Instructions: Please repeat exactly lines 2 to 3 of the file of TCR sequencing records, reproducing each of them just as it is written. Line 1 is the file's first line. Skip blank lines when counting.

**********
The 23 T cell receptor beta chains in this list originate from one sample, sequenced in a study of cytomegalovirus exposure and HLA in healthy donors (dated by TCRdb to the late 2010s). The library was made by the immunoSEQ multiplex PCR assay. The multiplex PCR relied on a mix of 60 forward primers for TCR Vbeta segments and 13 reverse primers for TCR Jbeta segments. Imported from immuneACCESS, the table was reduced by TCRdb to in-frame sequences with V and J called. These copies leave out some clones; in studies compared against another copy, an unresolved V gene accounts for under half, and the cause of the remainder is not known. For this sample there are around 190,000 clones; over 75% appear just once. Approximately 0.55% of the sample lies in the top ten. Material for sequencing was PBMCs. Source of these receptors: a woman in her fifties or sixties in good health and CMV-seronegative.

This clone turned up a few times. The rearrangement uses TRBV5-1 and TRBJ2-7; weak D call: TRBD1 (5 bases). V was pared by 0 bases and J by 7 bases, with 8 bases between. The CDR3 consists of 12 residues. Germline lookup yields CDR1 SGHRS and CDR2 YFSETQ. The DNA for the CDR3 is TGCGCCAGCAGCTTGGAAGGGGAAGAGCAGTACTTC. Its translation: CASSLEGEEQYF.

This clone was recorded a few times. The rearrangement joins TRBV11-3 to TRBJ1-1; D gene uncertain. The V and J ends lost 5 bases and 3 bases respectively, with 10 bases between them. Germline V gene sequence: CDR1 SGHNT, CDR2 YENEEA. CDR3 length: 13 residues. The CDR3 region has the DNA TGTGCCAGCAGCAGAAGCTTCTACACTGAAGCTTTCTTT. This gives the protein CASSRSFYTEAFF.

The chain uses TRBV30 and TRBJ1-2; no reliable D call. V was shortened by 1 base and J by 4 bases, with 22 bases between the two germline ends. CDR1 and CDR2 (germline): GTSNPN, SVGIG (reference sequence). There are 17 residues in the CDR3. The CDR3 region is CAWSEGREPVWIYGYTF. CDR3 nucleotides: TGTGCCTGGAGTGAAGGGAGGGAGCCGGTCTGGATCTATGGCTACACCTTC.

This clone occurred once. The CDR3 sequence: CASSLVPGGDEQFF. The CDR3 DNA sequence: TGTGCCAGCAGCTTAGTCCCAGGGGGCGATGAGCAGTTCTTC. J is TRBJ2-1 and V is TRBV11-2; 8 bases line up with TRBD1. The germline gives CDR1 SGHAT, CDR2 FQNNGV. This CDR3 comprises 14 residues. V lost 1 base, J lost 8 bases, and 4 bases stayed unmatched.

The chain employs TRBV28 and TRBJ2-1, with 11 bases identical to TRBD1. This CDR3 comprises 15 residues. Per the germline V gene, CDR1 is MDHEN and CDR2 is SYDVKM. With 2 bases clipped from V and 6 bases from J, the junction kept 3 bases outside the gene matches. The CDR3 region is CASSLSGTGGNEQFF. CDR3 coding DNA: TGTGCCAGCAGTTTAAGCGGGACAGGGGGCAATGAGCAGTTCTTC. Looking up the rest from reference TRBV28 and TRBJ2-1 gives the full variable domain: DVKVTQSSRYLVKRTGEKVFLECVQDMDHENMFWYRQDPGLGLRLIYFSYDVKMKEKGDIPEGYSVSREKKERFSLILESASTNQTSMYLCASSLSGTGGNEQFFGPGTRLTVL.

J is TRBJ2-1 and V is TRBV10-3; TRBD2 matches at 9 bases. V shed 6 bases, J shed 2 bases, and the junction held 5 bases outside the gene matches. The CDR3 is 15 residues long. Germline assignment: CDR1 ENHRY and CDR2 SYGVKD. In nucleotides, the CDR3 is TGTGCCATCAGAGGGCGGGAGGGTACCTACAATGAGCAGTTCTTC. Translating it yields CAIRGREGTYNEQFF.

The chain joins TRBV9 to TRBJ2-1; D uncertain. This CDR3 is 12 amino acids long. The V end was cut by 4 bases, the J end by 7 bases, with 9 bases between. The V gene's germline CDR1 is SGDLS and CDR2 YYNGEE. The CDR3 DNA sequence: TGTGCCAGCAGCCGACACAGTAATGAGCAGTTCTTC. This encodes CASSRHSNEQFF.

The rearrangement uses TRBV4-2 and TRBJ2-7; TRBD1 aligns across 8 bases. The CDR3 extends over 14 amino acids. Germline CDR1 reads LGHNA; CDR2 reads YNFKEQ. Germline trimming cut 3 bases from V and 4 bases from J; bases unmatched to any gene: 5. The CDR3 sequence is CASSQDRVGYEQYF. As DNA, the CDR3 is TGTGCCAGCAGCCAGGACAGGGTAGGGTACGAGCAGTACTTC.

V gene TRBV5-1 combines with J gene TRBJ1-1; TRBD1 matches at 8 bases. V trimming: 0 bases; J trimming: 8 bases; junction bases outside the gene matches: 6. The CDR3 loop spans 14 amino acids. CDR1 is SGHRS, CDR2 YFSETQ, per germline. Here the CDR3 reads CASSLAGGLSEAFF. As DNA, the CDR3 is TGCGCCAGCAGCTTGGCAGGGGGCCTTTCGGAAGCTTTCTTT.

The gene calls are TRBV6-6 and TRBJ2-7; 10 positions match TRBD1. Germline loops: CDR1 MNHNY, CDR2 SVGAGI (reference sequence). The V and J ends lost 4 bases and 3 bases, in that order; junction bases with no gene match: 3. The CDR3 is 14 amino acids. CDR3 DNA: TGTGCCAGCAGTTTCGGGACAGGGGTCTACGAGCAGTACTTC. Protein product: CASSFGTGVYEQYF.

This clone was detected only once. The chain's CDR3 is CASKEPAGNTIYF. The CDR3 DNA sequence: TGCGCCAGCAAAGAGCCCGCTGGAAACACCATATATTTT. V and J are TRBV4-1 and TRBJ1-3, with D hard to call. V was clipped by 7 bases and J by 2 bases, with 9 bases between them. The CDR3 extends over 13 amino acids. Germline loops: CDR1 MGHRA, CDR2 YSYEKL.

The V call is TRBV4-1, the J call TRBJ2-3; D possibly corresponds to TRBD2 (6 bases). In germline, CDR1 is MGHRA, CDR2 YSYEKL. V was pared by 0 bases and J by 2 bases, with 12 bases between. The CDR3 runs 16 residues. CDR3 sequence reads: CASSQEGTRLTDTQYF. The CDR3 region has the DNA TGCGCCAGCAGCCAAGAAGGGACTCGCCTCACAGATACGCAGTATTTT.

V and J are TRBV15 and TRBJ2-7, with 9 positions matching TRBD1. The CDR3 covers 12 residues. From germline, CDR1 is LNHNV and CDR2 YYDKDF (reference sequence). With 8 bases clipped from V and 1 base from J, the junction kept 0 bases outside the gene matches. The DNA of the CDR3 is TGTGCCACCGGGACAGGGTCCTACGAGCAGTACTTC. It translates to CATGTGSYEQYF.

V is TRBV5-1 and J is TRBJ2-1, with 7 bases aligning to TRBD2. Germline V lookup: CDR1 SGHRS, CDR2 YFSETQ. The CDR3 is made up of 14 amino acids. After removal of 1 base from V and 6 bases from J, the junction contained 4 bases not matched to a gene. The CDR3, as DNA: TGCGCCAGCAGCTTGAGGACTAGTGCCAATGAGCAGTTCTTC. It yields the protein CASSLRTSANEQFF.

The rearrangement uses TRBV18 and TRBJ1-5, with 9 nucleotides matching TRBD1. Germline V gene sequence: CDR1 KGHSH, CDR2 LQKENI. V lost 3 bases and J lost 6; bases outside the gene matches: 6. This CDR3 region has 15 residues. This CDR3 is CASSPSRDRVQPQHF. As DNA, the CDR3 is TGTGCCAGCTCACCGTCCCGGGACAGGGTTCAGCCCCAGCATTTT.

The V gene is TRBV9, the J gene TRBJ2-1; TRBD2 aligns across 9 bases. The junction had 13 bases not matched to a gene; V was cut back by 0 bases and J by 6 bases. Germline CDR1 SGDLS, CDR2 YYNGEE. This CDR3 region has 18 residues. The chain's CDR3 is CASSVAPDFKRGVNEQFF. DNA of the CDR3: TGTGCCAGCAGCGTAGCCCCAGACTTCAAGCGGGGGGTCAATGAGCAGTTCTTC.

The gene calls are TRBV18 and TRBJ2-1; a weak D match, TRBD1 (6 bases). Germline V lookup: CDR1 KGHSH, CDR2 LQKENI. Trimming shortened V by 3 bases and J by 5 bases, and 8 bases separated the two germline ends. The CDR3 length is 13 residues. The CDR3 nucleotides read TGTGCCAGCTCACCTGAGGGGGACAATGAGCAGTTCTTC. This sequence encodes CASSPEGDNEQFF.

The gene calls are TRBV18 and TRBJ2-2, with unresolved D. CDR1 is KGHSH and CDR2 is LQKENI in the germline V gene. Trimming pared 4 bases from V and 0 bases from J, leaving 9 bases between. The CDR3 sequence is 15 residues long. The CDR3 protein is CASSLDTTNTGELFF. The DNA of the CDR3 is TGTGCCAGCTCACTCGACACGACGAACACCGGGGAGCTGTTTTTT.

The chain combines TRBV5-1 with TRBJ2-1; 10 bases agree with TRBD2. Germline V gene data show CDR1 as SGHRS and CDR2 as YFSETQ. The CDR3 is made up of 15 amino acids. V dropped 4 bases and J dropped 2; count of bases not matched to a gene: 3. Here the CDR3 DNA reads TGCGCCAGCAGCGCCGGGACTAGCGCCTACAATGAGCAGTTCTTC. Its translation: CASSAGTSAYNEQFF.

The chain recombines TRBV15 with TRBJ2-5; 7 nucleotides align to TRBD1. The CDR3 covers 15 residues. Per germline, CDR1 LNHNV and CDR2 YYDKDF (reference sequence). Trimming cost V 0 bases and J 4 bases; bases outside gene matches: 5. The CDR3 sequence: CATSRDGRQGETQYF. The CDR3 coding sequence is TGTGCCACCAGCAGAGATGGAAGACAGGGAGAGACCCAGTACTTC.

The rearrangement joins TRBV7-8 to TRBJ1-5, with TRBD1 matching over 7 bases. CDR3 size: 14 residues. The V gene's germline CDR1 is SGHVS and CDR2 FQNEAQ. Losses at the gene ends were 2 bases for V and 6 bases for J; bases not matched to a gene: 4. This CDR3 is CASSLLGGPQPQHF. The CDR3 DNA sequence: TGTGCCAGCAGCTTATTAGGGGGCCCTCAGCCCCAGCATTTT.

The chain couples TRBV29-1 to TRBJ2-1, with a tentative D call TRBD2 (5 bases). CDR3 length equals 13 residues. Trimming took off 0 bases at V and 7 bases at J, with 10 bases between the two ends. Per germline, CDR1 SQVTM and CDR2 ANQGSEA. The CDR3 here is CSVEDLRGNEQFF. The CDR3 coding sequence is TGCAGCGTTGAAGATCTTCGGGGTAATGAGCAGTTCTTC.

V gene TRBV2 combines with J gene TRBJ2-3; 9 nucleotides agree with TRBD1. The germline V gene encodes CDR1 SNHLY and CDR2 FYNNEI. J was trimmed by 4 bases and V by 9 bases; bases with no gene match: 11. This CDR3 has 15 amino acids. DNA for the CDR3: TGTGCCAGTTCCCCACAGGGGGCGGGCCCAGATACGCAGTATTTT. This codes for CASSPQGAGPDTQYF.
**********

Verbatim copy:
This clone turned up a few times. The rearrangement uses TRBV5-1 and TRBJ2-7; weak D call: TRBD1 (5 bases). V was pared by 0 bases and J by 7 bases, with 8 bases between. The CDR3 consists of 12 residues. Germline lookup yields CDR1 SGHRS and CDR2 YFSETQ. The DNA for the CDR3 is TGCGCCAGCAGCTTGGAAGGGGAAGAGCAGTACTTC. Its translation: CASSLEGEEQYF.

This clone was recorded a few times. The rearrangement joins TRBV11-3 to TRBJ1-1; D gene uncertain. The V and J ends lost 5 bases and 3 bases respectively, with 10 bases between them. Germline V gene sequence: CDR1 SGHNT, CDR2 YENEEA. CDR3 length: 13 residues. The CDR3 region has the DNA TGTGCCAGCAGCAGAAGCTTCTACACTGAAGCTTTCTTT. This gives the protein CASSRSFYTEAFF.